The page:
How do you take care of a hopping mouse?

It is important to provide proper feeding care. Ten minutes a day must be spent feeding them. Maintenance must be done twice a week for about 1/2 an hour. It is imperative that they are provided with a small cage that is sized appropriately for their size with extra room to move around.

Is the big-eared hopping mouse extinct?

Big-eared hopping mammals (Notomys macrotis) have been extinct for many reasons. There are numerous factors contributing to the depletion of habitat, including feral cats preying on them, exotic diseases, habitat fragmentation, livestock, and feral animals eating their plants. There is a difference of opinions regarding the extent to which each of these factors contributed to the Australian big-eared hopping mouse's extinction. In the end, exotic diseases accounted for a significant portion of the extinction of the big-eared hopping mouse. An outbreak of an epizootic disease had a devastating effect on the mammals of Western Australia, including Notomys macrotis. The big-eared hopping mouse (Notomys macrotis) became extinct due to this disease and drought conditions, combined with cats. The extinction rate of this species was moderate to severe due to habitat degradation, loss, and fragmentation in the Australian wildlife. In the 1800s, sheepherders and land developers cleared vast stretches of sand dunes, where the big-eared hopping mouse lived. The soil, grass, biological nutrients, leaves, and organic materials that the mice lived in were all impacted by these factors. This species is no longer extant due to the destruction of its burrows, resources, and food supply. Due this, a conservation act was also started.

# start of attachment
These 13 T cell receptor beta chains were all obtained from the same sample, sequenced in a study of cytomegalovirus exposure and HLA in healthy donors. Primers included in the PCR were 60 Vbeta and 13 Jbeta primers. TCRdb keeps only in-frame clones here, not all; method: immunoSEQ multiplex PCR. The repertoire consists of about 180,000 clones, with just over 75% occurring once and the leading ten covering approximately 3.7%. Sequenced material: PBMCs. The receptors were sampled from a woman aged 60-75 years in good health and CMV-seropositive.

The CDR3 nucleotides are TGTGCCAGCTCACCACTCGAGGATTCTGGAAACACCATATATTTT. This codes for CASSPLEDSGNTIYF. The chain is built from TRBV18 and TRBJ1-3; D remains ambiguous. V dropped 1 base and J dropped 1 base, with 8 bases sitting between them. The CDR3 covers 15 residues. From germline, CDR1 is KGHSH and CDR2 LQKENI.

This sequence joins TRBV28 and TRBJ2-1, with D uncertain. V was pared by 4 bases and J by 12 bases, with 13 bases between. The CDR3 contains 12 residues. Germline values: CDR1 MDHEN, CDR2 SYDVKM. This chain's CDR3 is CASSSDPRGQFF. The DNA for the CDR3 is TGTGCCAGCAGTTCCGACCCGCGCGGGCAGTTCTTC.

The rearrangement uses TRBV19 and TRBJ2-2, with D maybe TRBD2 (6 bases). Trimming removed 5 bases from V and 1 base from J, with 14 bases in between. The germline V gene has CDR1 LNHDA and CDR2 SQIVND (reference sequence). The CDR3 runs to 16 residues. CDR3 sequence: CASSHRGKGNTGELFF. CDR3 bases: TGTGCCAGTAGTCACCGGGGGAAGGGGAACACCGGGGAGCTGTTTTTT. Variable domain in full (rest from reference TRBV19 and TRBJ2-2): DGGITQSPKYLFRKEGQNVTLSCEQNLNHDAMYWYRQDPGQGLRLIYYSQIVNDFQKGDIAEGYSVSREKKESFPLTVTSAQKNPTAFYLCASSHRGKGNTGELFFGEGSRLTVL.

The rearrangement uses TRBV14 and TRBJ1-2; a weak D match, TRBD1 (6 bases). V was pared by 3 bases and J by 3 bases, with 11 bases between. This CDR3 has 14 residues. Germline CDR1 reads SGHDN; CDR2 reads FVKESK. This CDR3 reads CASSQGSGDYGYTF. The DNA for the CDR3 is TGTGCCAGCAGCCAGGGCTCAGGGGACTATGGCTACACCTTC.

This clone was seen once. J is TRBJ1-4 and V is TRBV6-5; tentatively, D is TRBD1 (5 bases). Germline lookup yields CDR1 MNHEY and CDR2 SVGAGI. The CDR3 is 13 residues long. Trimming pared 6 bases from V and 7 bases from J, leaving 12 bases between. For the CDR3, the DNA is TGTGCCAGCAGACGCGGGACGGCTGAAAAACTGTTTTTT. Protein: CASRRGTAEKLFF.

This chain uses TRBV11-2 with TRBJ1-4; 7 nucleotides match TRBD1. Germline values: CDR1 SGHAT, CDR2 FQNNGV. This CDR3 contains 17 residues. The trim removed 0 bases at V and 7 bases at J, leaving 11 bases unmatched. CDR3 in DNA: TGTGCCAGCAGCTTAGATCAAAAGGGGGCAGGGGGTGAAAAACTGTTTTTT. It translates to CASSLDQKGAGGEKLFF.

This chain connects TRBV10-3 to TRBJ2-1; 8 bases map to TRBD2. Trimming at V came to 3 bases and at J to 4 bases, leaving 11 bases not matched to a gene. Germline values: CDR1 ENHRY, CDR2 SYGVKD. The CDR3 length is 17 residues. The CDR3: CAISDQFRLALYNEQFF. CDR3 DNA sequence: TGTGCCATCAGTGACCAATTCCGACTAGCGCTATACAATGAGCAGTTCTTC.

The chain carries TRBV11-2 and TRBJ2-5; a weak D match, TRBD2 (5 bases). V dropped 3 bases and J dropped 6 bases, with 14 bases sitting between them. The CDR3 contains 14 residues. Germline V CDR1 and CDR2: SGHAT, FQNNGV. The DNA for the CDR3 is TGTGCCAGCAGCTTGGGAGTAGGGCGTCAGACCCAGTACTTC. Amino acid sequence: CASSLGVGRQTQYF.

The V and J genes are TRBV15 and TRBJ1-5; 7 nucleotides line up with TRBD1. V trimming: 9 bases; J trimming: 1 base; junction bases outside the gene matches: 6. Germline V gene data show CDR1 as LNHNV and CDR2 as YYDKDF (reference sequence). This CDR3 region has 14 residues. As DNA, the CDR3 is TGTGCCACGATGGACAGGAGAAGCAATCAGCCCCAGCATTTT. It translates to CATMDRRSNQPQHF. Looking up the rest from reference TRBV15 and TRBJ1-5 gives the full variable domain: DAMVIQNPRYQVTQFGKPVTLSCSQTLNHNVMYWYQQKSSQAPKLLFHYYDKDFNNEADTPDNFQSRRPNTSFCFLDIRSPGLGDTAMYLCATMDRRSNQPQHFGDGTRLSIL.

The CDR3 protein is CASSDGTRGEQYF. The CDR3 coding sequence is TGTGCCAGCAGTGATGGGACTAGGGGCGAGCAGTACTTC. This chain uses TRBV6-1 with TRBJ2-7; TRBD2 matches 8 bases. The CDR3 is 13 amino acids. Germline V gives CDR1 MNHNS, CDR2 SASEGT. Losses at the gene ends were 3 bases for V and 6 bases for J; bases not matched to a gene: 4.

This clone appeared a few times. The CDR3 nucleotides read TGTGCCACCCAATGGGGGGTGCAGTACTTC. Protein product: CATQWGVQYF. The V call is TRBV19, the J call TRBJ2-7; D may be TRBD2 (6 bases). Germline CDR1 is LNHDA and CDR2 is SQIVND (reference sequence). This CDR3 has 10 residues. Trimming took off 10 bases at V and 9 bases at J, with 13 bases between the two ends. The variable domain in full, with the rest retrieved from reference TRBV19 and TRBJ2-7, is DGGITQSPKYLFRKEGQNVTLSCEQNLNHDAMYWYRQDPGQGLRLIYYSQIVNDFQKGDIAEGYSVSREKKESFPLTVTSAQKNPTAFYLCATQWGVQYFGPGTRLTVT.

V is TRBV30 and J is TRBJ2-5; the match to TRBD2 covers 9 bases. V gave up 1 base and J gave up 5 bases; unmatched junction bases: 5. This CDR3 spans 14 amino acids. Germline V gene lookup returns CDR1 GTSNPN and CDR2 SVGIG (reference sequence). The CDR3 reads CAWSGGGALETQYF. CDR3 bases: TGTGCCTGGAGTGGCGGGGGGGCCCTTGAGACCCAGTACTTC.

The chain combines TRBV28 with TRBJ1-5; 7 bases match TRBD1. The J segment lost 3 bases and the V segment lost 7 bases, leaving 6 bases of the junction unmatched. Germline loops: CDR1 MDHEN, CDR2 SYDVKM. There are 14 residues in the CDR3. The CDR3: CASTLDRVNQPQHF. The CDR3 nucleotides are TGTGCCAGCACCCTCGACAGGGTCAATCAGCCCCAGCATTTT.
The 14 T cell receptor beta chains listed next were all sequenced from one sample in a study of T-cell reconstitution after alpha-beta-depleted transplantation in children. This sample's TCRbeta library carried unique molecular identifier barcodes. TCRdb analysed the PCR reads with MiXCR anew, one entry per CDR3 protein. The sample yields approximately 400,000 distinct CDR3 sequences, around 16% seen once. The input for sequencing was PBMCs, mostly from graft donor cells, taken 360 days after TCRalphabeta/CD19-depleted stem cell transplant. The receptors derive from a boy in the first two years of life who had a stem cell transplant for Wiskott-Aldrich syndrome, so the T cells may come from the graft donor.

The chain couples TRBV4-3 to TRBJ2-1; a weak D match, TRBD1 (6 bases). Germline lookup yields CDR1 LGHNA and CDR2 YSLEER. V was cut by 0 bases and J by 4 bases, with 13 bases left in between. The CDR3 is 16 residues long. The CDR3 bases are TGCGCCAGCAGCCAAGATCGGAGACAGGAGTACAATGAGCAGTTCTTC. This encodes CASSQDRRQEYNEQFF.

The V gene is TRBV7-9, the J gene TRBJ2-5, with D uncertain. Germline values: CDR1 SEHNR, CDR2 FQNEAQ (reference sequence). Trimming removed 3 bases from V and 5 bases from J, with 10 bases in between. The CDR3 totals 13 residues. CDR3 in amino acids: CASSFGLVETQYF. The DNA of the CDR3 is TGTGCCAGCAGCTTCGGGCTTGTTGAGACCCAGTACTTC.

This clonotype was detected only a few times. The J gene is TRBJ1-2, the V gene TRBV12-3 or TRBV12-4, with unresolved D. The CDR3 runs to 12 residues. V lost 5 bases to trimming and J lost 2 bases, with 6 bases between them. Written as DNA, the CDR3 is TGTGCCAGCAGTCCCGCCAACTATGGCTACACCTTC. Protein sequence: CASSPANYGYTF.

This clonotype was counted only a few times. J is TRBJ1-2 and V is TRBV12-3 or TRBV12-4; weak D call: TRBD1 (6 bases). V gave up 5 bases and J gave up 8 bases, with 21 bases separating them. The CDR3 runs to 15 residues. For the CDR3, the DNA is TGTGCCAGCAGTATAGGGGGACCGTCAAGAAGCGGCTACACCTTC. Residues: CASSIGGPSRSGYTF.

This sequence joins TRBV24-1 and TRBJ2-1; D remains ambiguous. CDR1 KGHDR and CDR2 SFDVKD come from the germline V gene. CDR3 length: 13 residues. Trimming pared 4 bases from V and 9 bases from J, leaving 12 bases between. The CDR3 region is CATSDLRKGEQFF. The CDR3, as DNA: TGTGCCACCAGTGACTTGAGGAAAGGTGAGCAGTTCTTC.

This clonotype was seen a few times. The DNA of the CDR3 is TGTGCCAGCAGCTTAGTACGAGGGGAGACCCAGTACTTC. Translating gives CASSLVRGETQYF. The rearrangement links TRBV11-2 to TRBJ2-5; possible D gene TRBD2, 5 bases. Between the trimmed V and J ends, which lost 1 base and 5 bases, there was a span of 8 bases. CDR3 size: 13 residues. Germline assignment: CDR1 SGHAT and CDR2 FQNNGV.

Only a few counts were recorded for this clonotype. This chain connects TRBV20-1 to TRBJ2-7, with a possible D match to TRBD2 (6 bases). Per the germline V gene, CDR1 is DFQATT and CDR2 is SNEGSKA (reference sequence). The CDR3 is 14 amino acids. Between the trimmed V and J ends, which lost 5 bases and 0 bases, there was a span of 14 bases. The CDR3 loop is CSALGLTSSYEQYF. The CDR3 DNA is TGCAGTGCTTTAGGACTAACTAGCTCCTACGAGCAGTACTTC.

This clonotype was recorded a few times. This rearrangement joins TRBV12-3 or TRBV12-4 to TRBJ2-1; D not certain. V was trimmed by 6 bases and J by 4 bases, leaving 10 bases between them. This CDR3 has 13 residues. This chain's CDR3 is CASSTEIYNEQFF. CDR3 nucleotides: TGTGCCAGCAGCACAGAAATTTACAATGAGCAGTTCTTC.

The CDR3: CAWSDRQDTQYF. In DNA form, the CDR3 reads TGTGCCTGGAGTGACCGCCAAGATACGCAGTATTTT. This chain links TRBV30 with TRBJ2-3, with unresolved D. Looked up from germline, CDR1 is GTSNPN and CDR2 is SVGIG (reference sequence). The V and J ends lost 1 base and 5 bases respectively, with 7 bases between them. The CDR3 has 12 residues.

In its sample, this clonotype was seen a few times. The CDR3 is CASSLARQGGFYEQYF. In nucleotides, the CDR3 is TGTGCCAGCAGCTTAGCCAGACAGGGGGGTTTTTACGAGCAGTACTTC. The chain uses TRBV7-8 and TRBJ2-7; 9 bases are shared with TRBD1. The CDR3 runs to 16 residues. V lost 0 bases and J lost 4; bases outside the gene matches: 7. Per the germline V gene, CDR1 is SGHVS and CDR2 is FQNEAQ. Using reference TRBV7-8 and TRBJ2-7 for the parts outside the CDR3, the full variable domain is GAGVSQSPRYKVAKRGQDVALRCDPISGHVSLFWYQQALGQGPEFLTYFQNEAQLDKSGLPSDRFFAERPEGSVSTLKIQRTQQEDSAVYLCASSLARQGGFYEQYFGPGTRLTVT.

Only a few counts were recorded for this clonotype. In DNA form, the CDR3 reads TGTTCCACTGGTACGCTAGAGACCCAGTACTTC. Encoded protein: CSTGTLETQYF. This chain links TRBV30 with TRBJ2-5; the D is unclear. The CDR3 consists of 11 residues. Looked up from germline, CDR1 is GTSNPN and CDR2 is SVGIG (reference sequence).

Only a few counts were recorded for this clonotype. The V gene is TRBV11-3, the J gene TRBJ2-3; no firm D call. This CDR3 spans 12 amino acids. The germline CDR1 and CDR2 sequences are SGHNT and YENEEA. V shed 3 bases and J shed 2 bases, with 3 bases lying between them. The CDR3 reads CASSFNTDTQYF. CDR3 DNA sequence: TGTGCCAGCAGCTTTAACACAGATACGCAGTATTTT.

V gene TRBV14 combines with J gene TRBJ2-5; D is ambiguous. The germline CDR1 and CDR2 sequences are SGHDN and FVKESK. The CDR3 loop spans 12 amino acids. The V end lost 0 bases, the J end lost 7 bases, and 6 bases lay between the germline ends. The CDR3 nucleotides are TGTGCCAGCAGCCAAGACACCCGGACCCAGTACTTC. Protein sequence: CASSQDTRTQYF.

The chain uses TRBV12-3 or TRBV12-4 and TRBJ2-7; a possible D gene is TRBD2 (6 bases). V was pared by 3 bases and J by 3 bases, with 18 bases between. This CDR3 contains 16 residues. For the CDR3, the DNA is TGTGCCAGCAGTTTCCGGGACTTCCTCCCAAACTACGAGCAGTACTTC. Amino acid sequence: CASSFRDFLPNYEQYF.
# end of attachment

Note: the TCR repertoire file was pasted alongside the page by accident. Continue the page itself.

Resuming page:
Here at Kidadl, we have carefully created lots of interesting family-friendly animal facts for everyone to discover! For more relatable content, check out these dormouse and wood mouse.

You can even occupy yourself at home by coloring in one of our free printable cartoon big-eared hopping mouse coloring pages.

Main image by Paul Barden.

Second image by fitchimages.

 

*Please note that the main image of a Northern hopping mouse, one of the similar species of hopping mouse. If you have an image of a big-eared hopping mouse, please let us know at [email protected].

Subscribe_Hero
Get The Kidadl Newsletter
1,000's of inspirational ideas direct to your inbox for things to do with your kids.

By joining Kidadl you agree to Kidadl’s Terms of Use and Privacy Policy and consent to receiving marketing communications from Kidadl.

EXPLORE KIDADL
In need of more inspiration?